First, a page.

Although a $1.1 million supercar without an airbag sounds like a joke to you, find out that it’s not and we are talking about the new Pagani Huayra. As you may know already, earlier today we told you that the new Huayra made its debut in the United States and that some customers already placed order for the new car.
Now here’s the bad news: less than a day from its debut on U.S. shores, the NHTSA (National Highway Traffic Safety Administration) denied Pagani’s exemption request in a Federal Register notice due to the fact that the car uses an 11-year-old air bag system.
Apparently, the cars sold in the United States need to have the so-called advanced air bags that have sensors to adjust deployment force based on occupants’ heights and weights, according to Bloomberg.
Currently, Lamborghini and Tesla are among the limited-production companies that have won exemptions over the past five years on financial-hardship grounds. Developing a new airbag system would cost Pagani 3.2 million euros ($4.5 million).
“Although Pagani has realized profits in recent years, the company asserted that immediate compliance with the advanced air-bag requirements will cause substantial economic hardship,” NHTSA said in today’s notice. “Pagani stated that the company only operates on the cash on hand without lines of credit or debt financing, and its small profit margin is necessary to guard it from market fluctuations.”
Essentially, the new Pagani Huayra features a wing as its aerodynamic concept. The attributes of this wing could be tweaked just by changing the front ride height and by adjusting the four control flaps on each corner of the Pagani Huayra. With this adjustable wing, Pagani aims to have a neutral vehicle behavior in any condition and control body roll. These flaps are influenced by a devoted control unit receiving information – about the Huayra’s speed, yaw rate, lateral acceleration, steering angle and throttle position -- from the ABS and ECU.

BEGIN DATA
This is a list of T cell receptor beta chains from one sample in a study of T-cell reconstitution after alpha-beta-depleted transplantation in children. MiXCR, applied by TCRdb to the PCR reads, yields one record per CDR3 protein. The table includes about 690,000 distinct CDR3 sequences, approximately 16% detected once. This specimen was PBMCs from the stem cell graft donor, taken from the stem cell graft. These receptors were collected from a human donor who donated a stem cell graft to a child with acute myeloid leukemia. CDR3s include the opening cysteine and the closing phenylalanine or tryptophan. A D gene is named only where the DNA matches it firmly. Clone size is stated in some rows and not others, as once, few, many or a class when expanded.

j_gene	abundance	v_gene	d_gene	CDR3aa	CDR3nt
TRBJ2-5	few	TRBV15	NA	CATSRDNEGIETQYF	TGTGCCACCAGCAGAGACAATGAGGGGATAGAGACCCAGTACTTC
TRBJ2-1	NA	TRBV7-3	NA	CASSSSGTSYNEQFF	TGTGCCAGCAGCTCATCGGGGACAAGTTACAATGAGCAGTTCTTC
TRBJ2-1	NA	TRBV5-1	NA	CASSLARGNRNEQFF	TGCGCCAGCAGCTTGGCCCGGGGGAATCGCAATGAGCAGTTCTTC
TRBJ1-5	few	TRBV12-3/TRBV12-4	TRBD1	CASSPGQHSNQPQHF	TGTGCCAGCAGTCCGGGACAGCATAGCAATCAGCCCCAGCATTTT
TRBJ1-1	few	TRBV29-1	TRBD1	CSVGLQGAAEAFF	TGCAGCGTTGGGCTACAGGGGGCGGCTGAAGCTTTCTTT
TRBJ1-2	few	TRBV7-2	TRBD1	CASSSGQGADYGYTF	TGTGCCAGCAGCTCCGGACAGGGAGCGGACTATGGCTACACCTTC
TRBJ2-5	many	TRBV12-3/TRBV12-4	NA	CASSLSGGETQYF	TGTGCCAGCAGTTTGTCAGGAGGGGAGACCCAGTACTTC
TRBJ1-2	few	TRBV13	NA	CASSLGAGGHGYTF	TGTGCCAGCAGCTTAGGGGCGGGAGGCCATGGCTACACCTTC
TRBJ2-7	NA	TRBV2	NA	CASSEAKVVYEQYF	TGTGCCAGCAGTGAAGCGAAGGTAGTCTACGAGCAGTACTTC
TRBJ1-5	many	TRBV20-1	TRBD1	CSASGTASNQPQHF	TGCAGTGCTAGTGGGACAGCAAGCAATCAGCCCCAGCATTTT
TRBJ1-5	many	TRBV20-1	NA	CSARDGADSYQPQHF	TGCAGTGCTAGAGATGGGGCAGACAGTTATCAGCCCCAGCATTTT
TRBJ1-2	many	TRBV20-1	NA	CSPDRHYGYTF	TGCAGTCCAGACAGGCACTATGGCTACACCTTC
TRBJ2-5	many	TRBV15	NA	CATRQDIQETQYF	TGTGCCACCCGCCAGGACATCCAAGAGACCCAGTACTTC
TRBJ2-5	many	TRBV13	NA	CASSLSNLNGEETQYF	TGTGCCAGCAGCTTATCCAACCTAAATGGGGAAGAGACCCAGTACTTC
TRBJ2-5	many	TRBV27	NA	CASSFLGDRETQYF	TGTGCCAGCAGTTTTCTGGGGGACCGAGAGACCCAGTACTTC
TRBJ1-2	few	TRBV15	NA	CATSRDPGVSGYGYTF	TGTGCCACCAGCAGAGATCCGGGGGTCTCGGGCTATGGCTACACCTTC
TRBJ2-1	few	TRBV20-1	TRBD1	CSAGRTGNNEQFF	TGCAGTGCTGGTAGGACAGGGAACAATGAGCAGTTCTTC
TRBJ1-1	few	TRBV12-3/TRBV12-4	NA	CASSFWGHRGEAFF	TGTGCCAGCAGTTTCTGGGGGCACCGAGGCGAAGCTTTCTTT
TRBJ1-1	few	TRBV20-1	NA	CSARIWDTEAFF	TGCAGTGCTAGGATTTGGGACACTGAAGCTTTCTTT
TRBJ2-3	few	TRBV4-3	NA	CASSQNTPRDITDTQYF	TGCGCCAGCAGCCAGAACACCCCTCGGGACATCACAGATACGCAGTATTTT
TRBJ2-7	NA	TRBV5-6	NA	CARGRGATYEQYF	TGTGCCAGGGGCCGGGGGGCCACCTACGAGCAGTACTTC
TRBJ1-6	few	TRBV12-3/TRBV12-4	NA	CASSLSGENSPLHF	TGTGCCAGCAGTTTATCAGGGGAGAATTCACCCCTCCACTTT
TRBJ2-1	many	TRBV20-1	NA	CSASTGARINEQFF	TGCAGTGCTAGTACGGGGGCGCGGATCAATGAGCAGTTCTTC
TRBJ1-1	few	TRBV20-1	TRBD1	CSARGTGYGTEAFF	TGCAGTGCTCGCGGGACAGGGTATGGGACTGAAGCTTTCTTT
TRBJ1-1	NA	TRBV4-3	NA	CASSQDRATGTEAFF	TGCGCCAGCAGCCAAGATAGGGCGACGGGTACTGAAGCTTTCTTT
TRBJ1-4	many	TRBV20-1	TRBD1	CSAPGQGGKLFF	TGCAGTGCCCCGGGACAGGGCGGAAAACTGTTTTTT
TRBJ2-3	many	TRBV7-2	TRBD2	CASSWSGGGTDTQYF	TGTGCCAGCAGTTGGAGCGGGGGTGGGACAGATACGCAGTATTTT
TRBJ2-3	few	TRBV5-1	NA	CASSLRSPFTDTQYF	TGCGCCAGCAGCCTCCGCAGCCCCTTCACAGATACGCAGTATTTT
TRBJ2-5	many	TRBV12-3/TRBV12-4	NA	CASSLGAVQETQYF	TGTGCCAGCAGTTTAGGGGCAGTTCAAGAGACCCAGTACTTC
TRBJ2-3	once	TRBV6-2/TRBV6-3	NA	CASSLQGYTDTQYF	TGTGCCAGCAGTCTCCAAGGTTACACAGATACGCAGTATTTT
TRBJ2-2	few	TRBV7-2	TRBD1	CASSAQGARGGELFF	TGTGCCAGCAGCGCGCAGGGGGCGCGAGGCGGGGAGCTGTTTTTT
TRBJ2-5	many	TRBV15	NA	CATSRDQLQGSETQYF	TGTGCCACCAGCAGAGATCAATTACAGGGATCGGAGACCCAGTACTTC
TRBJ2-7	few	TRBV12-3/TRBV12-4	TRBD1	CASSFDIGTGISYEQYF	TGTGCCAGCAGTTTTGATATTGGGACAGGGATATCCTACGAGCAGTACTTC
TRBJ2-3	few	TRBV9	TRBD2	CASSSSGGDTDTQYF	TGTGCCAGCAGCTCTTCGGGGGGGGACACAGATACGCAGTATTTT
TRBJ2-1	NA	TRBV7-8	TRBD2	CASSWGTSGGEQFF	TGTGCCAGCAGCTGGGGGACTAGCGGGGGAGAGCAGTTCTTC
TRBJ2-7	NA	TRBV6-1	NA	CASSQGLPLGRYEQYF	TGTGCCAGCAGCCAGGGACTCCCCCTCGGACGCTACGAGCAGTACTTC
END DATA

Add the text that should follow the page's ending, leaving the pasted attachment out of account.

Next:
This system helps enhance the car’s aerodynamic efficiency in driving conditions where a low drag coefficient is not considered a determining factor. For instance, the rear flaps and the front suspension are raised during braking to counteract the weight transfer as well as to balance the weight distribution between front and rear axles – resulting to a better employment of the rear brake force.
Likewise, Pagani aimed to ensure clean airflow over the body of the Huayra, leading to the employment of two strikingly shaped engine air intakes behind the occupant shoulders. While the shape of these intakes pays tribute to the supersonic aircraft between 1950s and 1960s, they also enable motor breath with undisrupted airflow.
To allow for an outstanding airflow to the radiator without substantially affecting aerodynamic drag, Pagani located the intake for the gearbox radiator between the engine bay window and the carbon clamshell of the rear bonnet. As a result, the movable flaps replaced a supposed rear wing. Pagani also angled the radiators for more downforce and for the best outflow of hot air. Air from the central radiator is hauled out by vents on the front bonnet and is directed through the front wheelhouses.
On the other hand, air from the side radiators is directed to ducts that cool the brake discs and wheel hubs. Since this air is blown onto the brakes at around 50 degrees Celsius, it could warm the brakes up when cold, thereby significantly improving the first bite.
Since the lateral air outlets located behind the front wheels are able to generate a negative pressure inside the wheelhouse, they could efficiently extract air to lower the drag coefficient while generating downforce on the front end of the Huayra. Downforce is also generated by two high negative pressure areas designed according to the shape of the underbody and the rear diffuser.